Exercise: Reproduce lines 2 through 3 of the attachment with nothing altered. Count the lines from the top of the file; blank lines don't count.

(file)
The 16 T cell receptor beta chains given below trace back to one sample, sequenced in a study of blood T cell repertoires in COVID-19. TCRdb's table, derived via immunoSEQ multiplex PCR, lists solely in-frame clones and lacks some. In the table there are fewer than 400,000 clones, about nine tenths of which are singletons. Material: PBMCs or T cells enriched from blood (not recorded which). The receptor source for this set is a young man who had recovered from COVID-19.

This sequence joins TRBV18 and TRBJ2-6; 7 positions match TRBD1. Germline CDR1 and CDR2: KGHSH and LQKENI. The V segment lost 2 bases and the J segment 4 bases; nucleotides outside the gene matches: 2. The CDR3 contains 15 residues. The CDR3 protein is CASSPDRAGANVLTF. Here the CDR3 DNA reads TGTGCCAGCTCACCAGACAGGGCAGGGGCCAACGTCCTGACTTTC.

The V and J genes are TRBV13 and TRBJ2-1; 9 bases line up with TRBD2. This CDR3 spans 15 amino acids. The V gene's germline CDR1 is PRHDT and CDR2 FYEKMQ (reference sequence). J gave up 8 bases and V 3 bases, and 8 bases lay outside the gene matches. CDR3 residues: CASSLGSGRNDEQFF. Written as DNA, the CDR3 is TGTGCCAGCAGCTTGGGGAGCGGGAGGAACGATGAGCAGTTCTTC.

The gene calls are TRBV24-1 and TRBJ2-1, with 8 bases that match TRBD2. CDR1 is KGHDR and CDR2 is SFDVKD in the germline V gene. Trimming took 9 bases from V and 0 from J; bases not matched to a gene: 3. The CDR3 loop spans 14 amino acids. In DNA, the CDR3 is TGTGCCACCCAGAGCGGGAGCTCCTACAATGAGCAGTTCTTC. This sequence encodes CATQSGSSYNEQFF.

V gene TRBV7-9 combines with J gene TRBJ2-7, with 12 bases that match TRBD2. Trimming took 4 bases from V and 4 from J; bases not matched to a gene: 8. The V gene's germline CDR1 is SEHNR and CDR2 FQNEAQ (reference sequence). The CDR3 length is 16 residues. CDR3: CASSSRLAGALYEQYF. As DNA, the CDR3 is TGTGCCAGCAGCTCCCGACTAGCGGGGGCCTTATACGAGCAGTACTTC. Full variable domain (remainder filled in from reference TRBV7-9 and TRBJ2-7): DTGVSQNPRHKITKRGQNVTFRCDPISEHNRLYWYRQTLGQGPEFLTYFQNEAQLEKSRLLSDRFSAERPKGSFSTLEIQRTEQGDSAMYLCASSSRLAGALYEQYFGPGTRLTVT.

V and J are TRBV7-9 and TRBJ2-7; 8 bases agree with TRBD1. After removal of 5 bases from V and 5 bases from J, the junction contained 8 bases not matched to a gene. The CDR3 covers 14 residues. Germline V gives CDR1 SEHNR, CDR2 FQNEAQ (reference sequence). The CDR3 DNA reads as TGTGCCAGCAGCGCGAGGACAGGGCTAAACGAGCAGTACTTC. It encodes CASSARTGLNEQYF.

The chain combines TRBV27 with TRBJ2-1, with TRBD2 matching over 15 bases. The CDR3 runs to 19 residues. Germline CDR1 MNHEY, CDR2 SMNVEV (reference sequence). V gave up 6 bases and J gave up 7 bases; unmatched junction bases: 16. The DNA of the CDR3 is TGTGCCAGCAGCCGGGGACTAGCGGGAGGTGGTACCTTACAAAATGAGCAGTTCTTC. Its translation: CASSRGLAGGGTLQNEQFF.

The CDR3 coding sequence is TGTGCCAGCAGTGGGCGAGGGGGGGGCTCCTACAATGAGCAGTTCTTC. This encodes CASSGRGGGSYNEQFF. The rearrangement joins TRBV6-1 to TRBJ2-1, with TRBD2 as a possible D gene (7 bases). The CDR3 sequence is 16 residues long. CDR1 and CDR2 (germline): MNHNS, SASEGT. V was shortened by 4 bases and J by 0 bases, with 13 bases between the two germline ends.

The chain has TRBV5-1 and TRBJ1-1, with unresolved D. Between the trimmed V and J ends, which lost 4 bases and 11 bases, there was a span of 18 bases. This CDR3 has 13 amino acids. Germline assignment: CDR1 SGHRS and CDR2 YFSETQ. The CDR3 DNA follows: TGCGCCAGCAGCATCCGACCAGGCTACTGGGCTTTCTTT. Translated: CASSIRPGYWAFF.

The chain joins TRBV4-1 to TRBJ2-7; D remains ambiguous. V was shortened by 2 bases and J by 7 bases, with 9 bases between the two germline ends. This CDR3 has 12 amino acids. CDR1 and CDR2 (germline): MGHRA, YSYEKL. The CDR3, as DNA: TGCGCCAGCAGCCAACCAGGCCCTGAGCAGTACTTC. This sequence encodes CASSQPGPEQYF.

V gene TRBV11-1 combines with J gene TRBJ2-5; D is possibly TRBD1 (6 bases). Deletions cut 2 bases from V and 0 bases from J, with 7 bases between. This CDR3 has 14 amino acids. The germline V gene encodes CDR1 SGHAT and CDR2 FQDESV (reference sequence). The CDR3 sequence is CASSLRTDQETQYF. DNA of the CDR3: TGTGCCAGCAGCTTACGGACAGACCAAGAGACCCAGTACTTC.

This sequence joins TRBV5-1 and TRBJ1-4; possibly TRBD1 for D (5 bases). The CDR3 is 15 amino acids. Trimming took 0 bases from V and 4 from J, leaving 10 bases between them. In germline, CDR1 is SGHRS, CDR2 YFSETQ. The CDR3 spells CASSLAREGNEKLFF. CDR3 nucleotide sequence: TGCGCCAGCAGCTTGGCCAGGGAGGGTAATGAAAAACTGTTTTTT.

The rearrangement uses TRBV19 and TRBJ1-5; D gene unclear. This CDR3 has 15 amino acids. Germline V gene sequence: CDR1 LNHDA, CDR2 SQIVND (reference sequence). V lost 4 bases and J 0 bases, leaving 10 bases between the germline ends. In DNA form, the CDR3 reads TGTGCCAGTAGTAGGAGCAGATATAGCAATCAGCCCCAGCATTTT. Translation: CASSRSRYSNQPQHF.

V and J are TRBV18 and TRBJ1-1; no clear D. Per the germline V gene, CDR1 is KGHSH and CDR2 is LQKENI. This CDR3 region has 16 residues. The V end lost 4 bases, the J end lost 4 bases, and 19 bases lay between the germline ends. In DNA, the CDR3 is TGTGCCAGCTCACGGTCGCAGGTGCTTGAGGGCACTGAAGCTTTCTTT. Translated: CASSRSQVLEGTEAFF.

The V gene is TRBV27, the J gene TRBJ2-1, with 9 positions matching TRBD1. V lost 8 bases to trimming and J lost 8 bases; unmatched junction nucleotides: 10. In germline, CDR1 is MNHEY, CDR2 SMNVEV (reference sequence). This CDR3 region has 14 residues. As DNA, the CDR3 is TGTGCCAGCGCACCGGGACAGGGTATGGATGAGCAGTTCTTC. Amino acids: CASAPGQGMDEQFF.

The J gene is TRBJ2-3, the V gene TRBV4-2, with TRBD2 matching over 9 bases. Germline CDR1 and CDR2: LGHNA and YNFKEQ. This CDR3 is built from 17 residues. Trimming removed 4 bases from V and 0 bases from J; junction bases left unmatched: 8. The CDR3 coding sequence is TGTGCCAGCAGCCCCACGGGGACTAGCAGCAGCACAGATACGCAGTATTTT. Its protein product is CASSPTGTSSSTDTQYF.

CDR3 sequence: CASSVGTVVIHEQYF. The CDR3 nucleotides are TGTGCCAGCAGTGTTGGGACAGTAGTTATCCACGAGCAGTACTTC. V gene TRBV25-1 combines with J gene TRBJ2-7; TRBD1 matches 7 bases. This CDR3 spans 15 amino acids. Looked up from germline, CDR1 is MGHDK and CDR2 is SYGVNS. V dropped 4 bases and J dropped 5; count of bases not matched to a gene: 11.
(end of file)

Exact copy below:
This sequence joins TRBV18 and TRBJ2-6; 7 positions match TRBD1. Germline CDR1 and CDR2: KGHSH and LQKENI. The V segment lost 2 bases and the J segment 4 bases; nucleotides outside the gene matches: 2. The CDR3 contains 15 residues. The CDR3 protein is CASSPDRAGANVLTF. Here the CDR3 DNA reads TGTGCCAGCTCACCAGACAGGGCAGGGGCCAACGTCCTGACTTTC.

The V and J genes are TRBV13 and TRBJ2-1; 9 bases line up with TRBD2. This CDR3 spans 15 amino acids. The V gene's germline CDR1 is PRHDT and CDR2 FYEKMQ (reference sequence). J gave up 8 bases and V 3 bases, and 8 bases lay outside the gene matches. CDR3 residues: CASSLGSGRNDEQFF. Written as DNA, the CDR3 is TGTGCCAGCAGCTTGGGGAGCGGGAGGAACGATGAGCAGTTCTTC.